Poland sent a thousand soldiers to the border

NATO member Poland has begun deploying more than 1,000 additional troops and nearly 200 military vehicles to its eastern border region with Belarus. Defense Minister Mariusz Blaszczak announced this on Saturday, according to the PAP agency. With “Operation Podlachia” Poland wanted to show its willingness to react to “destabilization attempts” at the borders.

To the east, Podlaskie’s historic landscape borders the former Soviet republics, which are allied with Russia. Recently the presidents of Lithuania, Poland and Latvia expressed their concern about developments in neighboring Belarus in a joint letter to NATO.

The backdrop is Russia’s deployment of tactical nuclear weapons and the possible accommodation of fighters from the Wagner mercenary group in the country autocratically ruled by President Alexander Lukashenko.

Heusgen: Poland’s decision is understandable

The chairman of the Munich Security Conference, Christoph Heusgen, saw it this way: “With this decision, Poland reacted to the announcement of the transfer of Wagner mercenaries to neighboring Belarus,” he told Tagesspiegel. “The world public saw how unfathomable these forces were when they recently rose up against the Putin regime.”

In this case, “Poland’s decision is understandable,” said Heusgen, who was Chancellor Angela Merkel’s foreign policy adviser for twelve years and then Germany’s representative at the United Nations in New York.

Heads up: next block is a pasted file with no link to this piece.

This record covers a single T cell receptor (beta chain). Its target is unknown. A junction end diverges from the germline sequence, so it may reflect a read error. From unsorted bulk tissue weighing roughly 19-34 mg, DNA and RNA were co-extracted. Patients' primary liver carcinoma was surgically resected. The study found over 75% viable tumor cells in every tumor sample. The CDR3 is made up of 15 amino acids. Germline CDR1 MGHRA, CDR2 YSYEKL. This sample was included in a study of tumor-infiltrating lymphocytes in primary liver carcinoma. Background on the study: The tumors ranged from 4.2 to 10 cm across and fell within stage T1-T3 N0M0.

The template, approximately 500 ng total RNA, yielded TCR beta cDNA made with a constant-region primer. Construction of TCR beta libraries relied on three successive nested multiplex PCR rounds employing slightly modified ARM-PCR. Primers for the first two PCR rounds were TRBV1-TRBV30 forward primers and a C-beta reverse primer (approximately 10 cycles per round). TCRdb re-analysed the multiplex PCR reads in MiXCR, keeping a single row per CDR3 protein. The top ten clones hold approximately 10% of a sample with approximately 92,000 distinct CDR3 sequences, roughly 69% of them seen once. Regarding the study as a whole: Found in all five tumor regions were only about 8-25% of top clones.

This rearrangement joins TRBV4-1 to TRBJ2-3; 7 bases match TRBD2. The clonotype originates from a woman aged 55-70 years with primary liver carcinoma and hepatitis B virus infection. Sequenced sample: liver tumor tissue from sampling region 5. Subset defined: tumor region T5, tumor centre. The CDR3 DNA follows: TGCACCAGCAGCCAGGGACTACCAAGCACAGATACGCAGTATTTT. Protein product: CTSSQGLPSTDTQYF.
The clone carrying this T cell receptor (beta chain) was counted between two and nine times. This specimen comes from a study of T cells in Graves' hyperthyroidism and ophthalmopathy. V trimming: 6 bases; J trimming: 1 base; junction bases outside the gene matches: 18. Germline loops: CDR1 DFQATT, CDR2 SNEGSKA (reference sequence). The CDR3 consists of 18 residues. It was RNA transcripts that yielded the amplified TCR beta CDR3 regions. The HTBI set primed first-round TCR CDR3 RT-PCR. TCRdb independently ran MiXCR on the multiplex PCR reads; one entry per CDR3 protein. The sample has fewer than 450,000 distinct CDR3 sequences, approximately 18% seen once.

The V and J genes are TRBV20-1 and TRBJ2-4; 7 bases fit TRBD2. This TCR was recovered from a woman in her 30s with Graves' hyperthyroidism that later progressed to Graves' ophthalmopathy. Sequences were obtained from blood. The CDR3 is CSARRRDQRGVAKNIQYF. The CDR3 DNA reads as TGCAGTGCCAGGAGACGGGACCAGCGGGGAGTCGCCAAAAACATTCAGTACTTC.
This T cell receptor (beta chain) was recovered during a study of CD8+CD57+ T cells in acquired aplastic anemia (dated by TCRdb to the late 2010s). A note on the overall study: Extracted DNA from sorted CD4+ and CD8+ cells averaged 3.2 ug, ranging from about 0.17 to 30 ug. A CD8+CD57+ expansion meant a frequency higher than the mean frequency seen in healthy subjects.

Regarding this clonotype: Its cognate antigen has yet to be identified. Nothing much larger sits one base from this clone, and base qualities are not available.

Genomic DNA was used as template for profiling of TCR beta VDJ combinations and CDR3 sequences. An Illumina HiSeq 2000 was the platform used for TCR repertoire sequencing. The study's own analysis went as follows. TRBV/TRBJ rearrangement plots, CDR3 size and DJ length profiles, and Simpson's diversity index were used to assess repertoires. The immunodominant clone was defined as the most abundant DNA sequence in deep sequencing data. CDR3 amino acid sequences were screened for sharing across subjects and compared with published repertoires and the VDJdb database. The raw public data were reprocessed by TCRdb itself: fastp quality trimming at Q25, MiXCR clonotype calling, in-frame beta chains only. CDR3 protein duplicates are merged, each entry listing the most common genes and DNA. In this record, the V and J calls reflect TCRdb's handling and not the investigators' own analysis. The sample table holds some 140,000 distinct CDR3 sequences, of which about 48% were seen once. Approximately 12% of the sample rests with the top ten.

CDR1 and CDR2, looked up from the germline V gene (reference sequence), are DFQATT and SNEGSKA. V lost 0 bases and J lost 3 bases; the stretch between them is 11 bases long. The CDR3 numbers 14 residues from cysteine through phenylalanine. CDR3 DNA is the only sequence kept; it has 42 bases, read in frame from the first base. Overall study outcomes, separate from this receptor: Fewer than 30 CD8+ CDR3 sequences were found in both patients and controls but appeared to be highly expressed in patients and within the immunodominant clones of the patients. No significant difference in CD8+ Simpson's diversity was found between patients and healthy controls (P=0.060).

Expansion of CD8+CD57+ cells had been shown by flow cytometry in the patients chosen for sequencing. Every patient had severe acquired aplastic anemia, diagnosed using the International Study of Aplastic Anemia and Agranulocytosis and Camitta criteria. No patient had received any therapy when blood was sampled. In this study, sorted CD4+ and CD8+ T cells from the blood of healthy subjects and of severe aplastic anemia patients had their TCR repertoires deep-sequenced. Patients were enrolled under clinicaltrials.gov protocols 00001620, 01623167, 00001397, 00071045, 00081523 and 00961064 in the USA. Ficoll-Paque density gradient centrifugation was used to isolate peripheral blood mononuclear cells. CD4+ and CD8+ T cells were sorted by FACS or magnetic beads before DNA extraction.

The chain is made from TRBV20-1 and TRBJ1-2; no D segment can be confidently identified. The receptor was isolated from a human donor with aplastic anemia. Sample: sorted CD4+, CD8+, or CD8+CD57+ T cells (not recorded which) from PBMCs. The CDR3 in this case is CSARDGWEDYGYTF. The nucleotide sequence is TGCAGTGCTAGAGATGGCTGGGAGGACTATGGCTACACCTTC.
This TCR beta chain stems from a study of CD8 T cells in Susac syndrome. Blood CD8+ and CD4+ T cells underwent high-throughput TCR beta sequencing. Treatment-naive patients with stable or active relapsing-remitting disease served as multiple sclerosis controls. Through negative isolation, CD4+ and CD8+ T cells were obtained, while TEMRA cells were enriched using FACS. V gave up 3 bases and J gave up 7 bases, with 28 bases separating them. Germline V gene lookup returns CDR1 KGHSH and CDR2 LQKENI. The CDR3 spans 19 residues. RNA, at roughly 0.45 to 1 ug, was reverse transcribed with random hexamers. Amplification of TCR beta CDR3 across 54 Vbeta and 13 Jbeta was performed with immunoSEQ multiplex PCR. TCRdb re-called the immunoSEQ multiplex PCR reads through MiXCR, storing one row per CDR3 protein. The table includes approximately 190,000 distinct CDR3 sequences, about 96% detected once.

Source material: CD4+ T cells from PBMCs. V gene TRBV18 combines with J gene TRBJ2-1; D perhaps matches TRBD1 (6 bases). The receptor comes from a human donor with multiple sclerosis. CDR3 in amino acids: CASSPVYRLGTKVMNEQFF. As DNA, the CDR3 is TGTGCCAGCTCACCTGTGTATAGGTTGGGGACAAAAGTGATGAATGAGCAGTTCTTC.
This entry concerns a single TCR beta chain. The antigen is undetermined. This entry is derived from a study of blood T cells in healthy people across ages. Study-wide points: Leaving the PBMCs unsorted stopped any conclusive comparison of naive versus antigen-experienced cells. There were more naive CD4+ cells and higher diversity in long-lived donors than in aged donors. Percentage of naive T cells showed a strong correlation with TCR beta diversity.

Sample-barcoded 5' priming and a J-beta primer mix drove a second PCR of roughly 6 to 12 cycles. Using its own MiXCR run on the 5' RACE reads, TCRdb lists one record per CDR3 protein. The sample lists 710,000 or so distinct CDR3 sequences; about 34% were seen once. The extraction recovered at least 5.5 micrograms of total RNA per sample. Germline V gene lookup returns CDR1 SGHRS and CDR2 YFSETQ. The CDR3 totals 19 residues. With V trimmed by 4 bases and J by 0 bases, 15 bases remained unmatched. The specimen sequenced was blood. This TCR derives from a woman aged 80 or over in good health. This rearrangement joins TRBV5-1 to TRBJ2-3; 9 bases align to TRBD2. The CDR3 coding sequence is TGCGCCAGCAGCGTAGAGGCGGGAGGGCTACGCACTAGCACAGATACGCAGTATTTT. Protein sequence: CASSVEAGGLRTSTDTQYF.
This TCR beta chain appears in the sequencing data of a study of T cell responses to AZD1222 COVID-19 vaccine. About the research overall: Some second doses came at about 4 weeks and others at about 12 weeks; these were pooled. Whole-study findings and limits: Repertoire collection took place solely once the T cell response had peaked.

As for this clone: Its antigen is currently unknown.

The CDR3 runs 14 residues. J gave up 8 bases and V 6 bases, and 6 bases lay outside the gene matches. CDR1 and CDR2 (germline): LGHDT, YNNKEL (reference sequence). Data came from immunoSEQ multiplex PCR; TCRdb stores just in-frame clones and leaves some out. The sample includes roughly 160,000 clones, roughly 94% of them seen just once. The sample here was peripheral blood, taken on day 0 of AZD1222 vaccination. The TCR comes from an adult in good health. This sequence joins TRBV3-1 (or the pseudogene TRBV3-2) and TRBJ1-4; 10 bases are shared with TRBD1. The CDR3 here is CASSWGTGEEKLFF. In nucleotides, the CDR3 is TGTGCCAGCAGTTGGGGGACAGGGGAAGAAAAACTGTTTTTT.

This “incidentally fits into the logic of NATO’s new forward defense strategy, which Federal Defense Minister Pistorius also followed with the transfer of a Bundeswehr brigade of 4,000 troops to Lithuania”.

Is it also about preventing migration?

However, in the international media, it was alleged that there was another non-military reason for the transfer of troops and materials to Belarus: migration. The far-right nationalist government in Warsaw could also fear a repeat of winter 2021 events under Lukashenko’s unspecified “destabilization drive.”

At the time, the dictator sent people seeking refuge across the border to Poland, one of the most hostile countries in the EU at the time, perhaps after consulting Russian President Vladimir Putin. Warsaw’s adamant refusal to let them cross the border meant that many people had to endure the no man’s land between the two countries without adequate aid or clothing. Some of them died.

A little later, in late February 2022, Russia invaded Ukraine. Poland receives far more Ukrainian refugees than any other country in the EU. Although the mood towards migration in the country has changed significantly and the Polish economy is now suffering massively from a shortage of workers, the ruling right-wing nationalist PiS party in Warsaw sticks to its defensive policies.

An immigration referendum is possible on election day

He recently made exceptions with a bill that would ease labor migration from India, Pakistan, the United Arab Emirates and Nigeria. But he quickly withdrew after opposition leader Donald Tusk mocked the contradictions in a video criticized as hostile by migrant groups in Poland.

Poland will elect a new parliament in autumn. PiS is currently planning to hold a referendum on immigration policy and set an election day date.

In a resolution, the majority of Poland’s parliament recently voted against a new EU migration pact. In addition to drastic austerity and defense, it contains a rule that those seeking protection should be better distributed within the EU. Therefore, countries that do not receive the planned number of people will have to pay 20,000 euros per capita. (with dpa)

Ambrose Fernandez

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